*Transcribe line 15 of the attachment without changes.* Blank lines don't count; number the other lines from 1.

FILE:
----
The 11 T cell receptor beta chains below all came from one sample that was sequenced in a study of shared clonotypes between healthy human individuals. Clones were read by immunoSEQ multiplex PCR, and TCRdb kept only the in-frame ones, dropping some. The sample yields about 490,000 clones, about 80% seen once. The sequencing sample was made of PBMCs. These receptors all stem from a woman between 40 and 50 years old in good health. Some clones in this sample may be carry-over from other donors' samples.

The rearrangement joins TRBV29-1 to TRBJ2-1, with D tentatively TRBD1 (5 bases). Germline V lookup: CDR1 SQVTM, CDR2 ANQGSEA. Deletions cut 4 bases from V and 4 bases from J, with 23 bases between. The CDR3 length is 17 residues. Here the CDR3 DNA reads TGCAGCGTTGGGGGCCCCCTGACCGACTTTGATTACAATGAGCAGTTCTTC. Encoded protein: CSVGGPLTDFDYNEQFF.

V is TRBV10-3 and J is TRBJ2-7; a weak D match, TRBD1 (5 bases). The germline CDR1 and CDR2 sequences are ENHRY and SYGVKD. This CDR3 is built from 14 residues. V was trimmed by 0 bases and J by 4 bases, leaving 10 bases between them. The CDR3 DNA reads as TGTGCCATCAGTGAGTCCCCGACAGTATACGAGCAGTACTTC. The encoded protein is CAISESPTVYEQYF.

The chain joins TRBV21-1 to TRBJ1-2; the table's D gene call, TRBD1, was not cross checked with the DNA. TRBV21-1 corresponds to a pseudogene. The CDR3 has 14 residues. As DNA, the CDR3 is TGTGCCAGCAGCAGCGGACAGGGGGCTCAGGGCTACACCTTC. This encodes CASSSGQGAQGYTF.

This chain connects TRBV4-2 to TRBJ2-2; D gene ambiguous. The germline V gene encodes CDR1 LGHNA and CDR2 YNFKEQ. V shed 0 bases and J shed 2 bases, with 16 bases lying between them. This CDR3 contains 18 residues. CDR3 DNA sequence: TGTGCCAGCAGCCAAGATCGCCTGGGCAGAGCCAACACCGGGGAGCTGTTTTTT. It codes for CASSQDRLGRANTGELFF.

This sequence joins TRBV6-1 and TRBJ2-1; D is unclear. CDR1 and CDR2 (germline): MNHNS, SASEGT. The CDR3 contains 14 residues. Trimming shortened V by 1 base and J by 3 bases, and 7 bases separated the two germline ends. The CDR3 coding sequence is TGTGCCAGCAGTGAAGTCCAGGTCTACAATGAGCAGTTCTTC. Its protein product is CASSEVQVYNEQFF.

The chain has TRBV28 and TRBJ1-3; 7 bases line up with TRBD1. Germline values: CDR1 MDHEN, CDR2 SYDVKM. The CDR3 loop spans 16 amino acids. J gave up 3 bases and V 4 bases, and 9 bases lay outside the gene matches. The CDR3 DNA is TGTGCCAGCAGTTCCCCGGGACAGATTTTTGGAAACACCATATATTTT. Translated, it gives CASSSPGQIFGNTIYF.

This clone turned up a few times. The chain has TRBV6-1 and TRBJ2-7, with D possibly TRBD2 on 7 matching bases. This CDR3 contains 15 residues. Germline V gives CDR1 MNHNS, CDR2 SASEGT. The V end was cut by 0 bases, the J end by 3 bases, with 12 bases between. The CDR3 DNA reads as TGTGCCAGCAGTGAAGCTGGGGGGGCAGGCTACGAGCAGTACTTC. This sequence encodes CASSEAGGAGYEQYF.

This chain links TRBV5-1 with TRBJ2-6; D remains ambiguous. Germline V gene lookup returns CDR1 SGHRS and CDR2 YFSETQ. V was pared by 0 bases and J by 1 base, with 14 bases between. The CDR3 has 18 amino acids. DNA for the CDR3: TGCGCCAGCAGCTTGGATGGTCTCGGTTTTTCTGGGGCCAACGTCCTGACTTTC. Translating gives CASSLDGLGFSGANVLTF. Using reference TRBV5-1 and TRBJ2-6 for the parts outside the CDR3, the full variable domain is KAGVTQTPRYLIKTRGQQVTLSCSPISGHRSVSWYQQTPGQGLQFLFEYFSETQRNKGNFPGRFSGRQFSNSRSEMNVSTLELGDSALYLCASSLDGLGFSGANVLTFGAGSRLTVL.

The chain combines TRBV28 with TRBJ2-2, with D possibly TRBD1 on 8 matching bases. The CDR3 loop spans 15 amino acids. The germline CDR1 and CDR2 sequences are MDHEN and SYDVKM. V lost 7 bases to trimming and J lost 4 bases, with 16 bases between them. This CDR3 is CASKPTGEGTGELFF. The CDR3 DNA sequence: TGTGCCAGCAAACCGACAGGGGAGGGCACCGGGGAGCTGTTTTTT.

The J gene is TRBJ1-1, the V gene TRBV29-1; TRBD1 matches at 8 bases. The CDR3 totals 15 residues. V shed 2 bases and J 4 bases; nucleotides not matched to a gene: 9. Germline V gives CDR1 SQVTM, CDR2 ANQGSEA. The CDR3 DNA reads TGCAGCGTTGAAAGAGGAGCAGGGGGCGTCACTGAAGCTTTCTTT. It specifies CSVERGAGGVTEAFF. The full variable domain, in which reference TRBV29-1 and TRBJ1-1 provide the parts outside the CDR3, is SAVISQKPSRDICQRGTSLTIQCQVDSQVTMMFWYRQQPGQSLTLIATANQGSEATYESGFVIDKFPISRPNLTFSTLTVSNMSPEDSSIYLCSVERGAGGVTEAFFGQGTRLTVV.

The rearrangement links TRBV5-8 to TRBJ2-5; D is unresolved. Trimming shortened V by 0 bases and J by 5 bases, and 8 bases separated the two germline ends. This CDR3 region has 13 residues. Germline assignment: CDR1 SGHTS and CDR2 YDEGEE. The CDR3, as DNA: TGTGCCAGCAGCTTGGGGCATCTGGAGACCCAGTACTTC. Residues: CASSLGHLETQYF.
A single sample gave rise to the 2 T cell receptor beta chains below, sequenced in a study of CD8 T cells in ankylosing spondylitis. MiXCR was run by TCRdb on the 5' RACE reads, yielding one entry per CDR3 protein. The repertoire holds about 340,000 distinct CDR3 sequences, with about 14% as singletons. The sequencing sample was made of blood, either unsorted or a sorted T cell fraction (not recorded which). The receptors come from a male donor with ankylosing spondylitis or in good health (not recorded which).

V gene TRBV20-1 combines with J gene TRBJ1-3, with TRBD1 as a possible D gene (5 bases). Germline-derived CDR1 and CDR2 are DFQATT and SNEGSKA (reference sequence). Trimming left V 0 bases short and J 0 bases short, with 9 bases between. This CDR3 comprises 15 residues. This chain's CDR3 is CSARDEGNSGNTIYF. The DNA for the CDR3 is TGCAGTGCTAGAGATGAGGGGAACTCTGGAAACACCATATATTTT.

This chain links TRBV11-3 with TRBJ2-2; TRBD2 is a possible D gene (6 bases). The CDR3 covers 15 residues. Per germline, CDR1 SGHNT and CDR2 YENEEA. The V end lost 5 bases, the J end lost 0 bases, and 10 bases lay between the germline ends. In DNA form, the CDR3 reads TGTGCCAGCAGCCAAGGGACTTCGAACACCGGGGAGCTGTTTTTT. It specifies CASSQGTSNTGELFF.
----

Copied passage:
This chain links TRBV11-3 with TRBJ2-2; TRBD2 is a possible D gene (6 bases). The CDR3 covers 15 residues. Per germline, CDR1 SGHNT and CDR2 YENEEA. The V end lost 5 bases, the J end lost 0 bases, and 10 bases lay between the germline ends. In DNA form, the CDR3 reads TGTGCCAGCAGCCAAGGGACTTCGAACACCGGGGAGCTGTTTTTT. It specifies CASSQGTSNTGELFF.